Category: Security Bloggers
Paul Krugman argues that we’ll give up our privacy because we want to emulate the rich, who are surrounded by servants who know everything about them: Consider the Varian rule , which says that you can forecast the future by looking at what the rich have today — that is, that what affluent people will want in the future is, in general, something like what only the truly rich can afford right now. Well, one thing that’s very clear if you spend any time around the rich — and one of the very few things that I, who by and large never worry about money, sometimes envy — is that rich people don’t wait in line
Citizen Lab has issued a report on China’s “Great Cannon” attack tool, used in the recent DDoS attack against GitHub. We show that, while the attack infrastructure is co-located with the Great Firewall, the attack was carried out by a separate offensive system, with different capabilities and design, that we term the “Great Cannon.” The Great Cannon is not simply an extension of the Great Firewall, but a distinct attack tool that hijacks traffic to (or presumably from) individual IP addresses, and can arbitrarily replace unencrypted content as a man-in-the-middle . The operational deployment of the Great Cannon represents a significant escalation in state-level information control: the normalization of widespread use of an attack tool to enforce censorship by weaponizing users.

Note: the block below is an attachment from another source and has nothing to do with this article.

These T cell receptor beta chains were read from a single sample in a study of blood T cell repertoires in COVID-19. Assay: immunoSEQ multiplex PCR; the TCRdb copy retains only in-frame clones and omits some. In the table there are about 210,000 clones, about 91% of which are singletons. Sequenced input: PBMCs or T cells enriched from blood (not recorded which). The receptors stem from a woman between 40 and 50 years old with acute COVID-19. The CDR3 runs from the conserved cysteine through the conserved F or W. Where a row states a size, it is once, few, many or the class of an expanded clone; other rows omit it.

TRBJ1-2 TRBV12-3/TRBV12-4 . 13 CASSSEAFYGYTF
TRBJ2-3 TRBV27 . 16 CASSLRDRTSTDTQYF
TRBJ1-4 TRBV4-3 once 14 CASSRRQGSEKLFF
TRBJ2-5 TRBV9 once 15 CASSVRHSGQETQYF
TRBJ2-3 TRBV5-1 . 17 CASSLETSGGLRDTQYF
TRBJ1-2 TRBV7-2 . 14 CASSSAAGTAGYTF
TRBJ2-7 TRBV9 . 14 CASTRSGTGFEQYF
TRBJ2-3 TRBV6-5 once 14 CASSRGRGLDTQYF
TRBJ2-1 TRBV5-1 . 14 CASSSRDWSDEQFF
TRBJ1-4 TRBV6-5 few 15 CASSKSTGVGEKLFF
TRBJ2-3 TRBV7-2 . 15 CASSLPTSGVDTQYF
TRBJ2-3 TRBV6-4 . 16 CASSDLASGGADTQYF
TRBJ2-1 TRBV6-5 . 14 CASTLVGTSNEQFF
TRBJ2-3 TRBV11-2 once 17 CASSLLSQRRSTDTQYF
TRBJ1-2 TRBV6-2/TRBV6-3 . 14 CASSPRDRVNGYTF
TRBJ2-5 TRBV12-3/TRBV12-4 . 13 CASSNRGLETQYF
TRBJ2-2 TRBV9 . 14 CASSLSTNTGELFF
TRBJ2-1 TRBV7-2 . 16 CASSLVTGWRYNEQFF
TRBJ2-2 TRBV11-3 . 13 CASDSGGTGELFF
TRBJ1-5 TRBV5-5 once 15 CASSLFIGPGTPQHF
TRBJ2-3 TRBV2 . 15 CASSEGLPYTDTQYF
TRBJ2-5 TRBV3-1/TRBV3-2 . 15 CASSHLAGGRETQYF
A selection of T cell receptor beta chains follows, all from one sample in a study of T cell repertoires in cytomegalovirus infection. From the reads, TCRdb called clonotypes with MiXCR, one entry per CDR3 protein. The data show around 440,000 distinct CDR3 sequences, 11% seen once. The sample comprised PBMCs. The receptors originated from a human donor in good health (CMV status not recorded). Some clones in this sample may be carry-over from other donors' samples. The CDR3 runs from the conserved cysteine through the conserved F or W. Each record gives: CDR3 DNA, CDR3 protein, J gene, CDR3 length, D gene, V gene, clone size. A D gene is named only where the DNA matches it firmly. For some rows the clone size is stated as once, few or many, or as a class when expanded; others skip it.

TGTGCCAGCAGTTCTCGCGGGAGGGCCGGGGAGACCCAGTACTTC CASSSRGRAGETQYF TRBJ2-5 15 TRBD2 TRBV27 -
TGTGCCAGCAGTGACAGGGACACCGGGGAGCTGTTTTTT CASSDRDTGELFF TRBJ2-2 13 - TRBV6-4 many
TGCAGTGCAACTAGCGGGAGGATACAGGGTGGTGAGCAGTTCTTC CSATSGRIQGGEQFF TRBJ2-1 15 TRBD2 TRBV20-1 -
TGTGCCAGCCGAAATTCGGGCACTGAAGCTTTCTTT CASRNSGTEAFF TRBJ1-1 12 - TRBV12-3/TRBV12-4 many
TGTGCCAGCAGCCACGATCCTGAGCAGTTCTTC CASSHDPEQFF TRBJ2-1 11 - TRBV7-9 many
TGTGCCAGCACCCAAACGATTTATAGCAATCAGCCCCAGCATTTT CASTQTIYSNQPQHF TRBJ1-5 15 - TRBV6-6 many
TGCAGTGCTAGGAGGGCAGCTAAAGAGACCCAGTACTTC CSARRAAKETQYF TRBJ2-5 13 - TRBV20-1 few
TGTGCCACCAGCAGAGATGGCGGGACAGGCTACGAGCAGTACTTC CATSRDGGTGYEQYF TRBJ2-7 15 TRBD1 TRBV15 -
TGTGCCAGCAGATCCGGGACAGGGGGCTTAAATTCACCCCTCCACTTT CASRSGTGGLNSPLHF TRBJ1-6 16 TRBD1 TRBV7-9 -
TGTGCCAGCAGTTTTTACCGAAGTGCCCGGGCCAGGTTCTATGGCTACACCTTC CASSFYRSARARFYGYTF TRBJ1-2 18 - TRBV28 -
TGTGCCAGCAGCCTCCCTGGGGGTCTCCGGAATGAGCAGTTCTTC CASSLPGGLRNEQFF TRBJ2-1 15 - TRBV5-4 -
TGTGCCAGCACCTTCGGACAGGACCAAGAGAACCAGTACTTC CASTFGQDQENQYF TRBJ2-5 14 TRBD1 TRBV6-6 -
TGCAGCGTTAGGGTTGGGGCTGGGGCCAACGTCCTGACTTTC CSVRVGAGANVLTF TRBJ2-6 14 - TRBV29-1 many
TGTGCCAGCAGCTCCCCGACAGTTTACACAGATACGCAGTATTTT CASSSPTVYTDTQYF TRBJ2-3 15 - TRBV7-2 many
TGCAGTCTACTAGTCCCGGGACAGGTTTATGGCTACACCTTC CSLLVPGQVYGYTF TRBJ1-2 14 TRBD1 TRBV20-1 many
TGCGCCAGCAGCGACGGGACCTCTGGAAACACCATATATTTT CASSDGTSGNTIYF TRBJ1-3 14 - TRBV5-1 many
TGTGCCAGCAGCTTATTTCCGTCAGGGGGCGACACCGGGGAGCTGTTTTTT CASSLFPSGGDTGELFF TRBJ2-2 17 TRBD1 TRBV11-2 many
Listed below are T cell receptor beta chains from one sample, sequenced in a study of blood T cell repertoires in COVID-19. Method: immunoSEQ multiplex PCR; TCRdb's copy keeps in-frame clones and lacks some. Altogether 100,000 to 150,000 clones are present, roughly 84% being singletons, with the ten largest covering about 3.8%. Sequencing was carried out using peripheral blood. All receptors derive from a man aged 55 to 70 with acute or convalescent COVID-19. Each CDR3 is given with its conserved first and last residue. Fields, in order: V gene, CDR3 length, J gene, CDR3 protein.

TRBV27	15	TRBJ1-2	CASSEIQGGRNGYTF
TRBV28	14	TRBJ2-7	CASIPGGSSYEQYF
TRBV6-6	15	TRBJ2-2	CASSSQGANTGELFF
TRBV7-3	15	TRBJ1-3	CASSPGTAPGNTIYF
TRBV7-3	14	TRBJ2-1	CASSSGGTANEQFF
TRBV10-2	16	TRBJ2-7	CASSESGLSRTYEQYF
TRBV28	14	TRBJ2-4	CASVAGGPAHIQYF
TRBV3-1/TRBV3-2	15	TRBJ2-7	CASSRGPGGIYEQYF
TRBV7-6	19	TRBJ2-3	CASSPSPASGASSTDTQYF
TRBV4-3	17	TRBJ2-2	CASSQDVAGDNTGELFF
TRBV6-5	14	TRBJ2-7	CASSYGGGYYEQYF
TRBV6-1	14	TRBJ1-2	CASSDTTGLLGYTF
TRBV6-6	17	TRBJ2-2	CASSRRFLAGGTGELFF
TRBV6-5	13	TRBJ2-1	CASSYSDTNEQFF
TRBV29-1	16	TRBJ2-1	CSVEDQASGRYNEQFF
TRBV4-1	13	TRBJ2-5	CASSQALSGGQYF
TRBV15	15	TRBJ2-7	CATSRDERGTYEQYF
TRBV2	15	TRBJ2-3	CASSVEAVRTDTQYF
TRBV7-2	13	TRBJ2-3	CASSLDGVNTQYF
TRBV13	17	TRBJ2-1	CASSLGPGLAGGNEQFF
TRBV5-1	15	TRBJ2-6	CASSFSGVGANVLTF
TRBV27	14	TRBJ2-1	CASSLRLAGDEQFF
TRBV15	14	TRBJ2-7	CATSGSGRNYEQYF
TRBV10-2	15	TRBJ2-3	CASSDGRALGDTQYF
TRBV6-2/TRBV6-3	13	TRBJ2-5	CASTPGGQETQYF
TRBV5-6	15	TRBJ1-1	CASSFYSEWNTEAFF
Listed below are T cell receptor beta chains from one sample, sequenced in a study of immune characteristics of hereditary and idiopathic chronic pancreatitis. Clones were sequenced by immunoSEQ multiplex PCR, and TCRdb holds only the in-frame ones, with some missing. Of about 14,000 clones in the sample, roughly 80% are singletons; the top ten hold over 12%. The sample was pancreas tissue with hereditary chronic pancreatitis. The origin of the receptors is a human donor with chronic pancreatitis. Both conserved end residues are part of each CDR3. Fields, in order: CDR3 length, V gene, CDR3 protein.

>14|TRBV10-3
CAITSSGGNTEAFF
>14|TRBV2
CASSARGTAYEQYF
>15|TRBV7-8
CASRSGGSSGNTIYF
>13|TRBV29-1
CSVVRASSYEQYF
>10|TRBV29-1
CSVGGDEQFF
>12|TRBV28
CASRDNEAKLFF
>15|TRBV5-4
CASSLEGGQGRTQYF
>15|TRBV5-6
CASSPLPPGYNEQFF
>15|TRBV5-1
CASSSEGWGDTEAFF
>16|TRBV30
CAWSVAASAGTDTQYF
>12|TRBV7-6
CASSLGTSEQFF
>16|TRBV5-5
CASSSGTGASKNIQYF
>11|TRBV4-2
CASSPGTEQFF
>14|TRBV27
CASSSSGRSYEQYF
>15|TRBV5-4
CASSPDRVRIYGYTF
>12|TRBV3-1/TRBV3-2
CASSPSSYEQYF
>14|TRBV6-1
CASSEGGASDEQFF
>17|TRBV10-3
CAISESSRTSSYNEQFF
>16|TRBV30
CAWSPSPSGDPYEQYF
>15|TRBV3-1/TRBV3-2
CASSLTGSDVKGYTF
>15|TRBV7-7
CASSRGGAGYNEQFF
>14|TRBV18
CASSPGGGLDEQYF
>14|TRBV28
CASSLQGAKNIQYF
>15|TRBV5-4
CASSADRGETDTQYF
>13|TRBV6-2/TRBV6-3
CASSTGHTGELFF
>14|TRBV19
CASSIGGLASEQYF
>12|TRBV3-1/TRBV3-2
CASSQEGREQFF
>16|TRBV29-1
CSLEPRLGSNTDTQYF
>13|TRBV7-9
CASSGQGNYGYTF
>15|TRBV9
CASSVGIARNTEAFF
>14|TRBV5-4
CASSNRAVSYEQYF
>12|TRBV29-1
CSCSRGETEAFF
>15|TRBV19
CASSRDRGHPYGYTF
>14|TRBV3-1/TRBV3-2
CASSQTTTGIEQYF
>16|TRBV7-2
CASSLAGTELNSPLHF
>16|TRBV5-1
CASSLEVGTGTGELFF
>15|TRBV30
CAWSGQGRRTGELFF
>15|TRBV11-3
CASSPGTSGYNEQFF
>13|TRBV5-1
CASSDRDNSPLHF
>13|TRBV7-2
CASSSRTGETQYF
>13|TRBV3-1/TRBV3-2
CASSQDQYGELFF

John Mueller suggests an alternative to the FBI’s practice of encouraging terrorists and then arresting them for something they would have never have planned on their own: The experience with another case can be taken to suggest that there could be an alternative, and far less costly, approach to dealing with would-be terrorists, one that might generally (but not always) be effective at stopping them without actually having to jail them.
Researchers found voting-system flaws in New South Wales, and were attacked by voting officials and the company that made the machines.
The Southern Poverty Law Center warns of the rise of lone-wolf terrorism. From a security perspective, lone wolves are much harder to prevent because there is no conspiracy to detect. The long-term trend away from violence planned and committed by groups and toward lone wolf terrorism is a worrying one.